Will this car be coming to Mexico? I see lots of cars that are not in the US. Renault, Peugeot, Suzuki Swift, Hyundai H100. The Hyundai H100 is a small rear drive minivan. Back in the US, I had a Sprinter van. Here there are Fiat Doblo vans, Ford Transits and a very large Toyota van that I don’t know the model on. It is a completely different scene here. It is great if you like cars.

  • avatar

    “PSA not only lacks another nameplate like Dacia”

    Uhm? Try Talbot, Simca, Sumbeam, Hillman … In fact, PSA used Talbot for the leftover Chrysler Europe cars for a few years.

    • 0 avatar

      It’s an accurate statement, PSA only has two brands – Peugeot and Citroen. The collection of dead brands in their portfolio is just that, a collection. Reintroducing any of them would be an expensive and involved process, really not much cheaper or easier than just making up a new name from scratch, and PSA evidently doesn’t have the cash to do either, or studied the market and decided a different badge wouldn’t bring any advantages.

      As recently as two years ago, the idea of reviving Talbot for a line of low cars was discussed, but things have changed a lot since then.

  • avatar
    Adrian Roman

    The article states “While the 301 lacks the 208′s high end features like a touch screen and a start-stop system, it does have Bluetooth and advanced safety technologies not available on Dacia models.”

    I beg to differ.

    The recently launched second generation Dacia Logan and Sandero, even in poverty spec (at a cost of 6700 and 7000 Euros respectively here in Romania) have 4 airbags, ABS, ESP and EBD as standard. The 301 has the same, but its base price is some 3000 Euros higher. None has been put yet trough the Euro NCAP crash testing, so it’s a draw so far.

    The mid-spec Dacias have bluetooth, MP3 CD player and USB port – only the top spec 301 has them

    The top spec Dacia (which costs about as much as the base Peugeot 301) has a 7 inch touch screen media-nav system, as an option.

    All these intended “Dacia-beaters” (Peugeot 301, Citroen C-Elysee, Skoda Rapid, Seat Toledo) were designed against the decontented first gen Logan and Sandero. They knew they couldn’t beat Dacia on price, so they tried to beat it on content and safety. Guess what – the new gen Dacias have broadly the same content and safety features, but still at a lower price.

    • 0 avatar

      The Logan/Sandero/Duster are the elephants in the room. No one can touch them on price, and/or content. If you’re looking at this kind of car, you have to do yourself a favor and check out these cars. Even Renault got jealous and now will market in Europe the new Logan, although they’ll call it the Symbol (the new Symbol has nothing to do with the old Clio-based Symbol, it’s just an even more feature-laden Logan).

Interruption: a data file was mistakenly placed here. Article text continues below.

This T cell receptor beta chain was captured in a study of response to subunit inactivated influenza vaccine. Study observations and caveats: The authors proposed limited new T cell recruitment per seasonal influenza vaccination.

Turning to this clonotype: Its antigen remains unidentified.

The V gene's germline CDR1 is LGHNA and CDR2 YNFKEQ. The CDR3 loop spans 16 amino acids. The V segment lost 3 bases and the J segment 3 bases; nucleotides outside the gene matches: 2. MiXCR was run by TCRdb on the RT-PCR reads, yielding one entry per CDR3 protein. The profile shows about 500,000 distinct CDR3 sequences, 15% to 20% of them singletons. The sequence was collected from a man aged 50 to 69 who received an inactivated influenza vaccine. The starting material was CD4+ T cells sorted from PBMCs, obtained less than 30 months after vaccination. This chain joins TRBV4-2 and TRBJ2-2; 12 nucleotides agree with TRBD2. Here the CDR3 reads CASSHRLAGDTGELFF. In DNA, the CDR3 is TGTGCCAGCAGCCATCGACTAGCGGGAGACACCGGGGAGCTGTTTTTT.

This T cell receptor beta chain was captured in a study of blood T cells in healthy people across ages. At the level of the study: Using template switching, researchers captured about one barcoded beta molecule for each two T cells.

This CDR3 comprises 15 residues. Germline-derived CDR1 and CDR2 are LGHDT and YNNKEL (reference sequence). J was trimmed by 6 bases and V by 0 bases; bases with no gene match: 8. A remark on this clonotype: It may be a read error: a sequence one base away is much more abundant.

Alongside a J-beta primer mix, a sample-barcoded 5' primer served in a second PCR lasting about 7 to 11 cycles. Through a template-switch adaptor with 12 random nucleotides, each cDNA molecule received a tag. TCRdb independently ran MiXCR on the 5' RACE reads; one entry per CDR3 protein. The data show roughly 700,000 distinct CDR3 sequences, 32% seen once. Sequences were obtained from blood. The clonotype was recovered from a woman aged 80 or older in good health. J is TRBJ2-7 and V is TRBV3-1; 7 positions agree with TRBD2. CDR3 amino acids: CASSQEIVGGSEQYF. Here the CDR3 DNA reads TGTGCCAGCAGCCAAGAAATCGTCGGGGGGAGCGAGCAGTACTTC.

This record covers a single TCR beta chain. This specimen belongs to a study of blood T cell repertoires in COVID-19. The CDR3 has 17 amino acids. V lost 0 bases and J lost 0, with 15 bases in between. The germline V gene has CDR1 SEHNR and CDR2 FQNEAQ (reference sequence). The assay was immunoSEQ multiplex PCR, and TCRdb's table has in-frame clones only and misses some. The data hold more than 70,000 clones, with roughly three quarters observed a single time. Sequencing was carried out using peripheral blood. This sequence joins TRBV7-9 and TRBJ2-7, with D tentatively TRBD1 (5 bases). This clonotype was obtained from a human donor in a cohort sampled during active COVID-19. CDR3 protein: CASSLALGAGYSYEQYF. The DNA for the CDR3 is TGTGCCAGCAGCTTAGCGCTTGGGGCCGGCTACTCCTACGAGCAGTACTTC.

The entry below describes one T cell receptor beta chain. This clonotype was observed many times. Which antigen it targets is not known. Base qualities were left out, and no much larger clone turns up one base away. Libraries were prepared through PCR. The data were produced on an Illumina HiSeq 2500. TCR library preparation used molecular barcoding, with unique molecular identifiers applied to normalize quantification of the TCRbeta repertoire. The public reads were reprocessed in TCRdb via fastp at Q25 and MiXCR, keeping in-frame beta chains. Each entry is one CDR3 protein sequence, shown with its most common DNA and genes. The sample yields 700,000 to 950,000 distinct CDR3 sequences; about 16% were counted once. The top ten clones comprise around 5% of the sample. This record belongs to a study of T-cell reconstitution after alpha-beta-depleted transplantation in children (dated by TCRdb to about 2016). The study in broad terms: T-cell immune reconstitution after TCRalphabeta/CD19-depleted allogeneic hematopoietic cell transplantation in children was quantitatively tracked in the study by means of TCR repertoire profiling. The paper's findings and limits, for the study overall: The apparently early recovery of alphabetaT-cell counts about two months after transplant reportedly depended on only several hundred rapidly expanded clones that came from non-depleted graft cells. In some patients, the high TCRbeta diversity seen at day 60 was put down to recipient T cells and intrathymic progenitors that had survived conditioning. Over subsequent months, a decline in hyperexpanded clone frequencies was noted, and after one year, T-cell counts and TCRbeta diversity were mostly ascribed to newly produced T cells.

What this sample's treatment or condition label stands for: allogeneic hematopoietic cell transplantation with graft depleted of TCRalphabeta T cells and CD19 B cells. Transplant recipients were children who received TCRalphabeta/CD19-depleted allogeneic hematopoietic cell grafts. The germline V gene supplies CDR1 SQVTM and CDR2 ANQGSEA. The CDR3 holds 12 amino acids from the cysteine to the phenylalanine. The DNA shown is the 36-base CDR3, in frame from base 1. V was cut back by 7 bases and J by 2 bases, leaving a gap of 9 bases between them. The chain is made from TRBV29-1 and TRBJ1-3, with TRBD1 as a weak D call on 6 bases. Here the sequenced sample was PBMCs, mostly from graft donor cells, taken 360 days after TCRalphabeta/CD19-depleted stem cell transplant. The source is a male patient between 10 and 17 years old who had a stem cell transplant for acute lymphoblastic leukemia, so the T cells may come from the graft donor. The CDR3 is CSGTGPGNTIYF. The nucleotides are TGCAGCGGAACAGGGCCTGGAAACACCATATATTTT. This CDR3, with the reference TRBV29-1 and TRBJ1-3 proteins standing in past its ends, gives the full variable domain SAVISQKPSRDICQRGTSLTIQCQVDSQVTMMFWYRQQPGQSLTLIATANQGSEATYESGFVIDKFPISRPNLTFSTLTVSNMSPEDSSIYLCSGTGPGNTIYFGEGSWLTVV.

Plus, they are fine to drive!

      • 0 avatar

        reading the article, it sounds like the 301 is priced just too high over the competition… and for my money the Duster beats it for value… its almost much uglier than the computer altered shots

        i really like the Duster… the faux 4wd setup really makes it as a ‘unique selling point’ for less that stellar market conditions

        sure it probably drives like a 1995 small SUV but this class seems to expect that

  • avatar

    “Both the 301 and its Citroen equivalent are unassuming but attractive cars – and they have more aspirational luster to them than Logans, Protons, or Tatas.

    In short, driving one of these, you don’t feel like a pauper, and you won’t be embarrassed if you could see yourself driving it. They’re just nice-looking little sedans.

    If there wasn’t already a Sonic sedan, I’d say Chevy could sell a version of it here ;)”

    Yeah, what he said…. :)

    I was going to post just the same thing. If Peugeot offered that car in Western Europe at Dacia prices, the success of this thing would be astounding.

    With the middle class slowly disappearing and the gap between rich and poor widening even in developed countries, such cars are the future on the global market.

  • avatar

    Maybe its more against the Renault Fluence or Fiat Linea than the Dacia. Its would be a brand suicide to make a half baked Logan fighter 6500 euro Peugeot.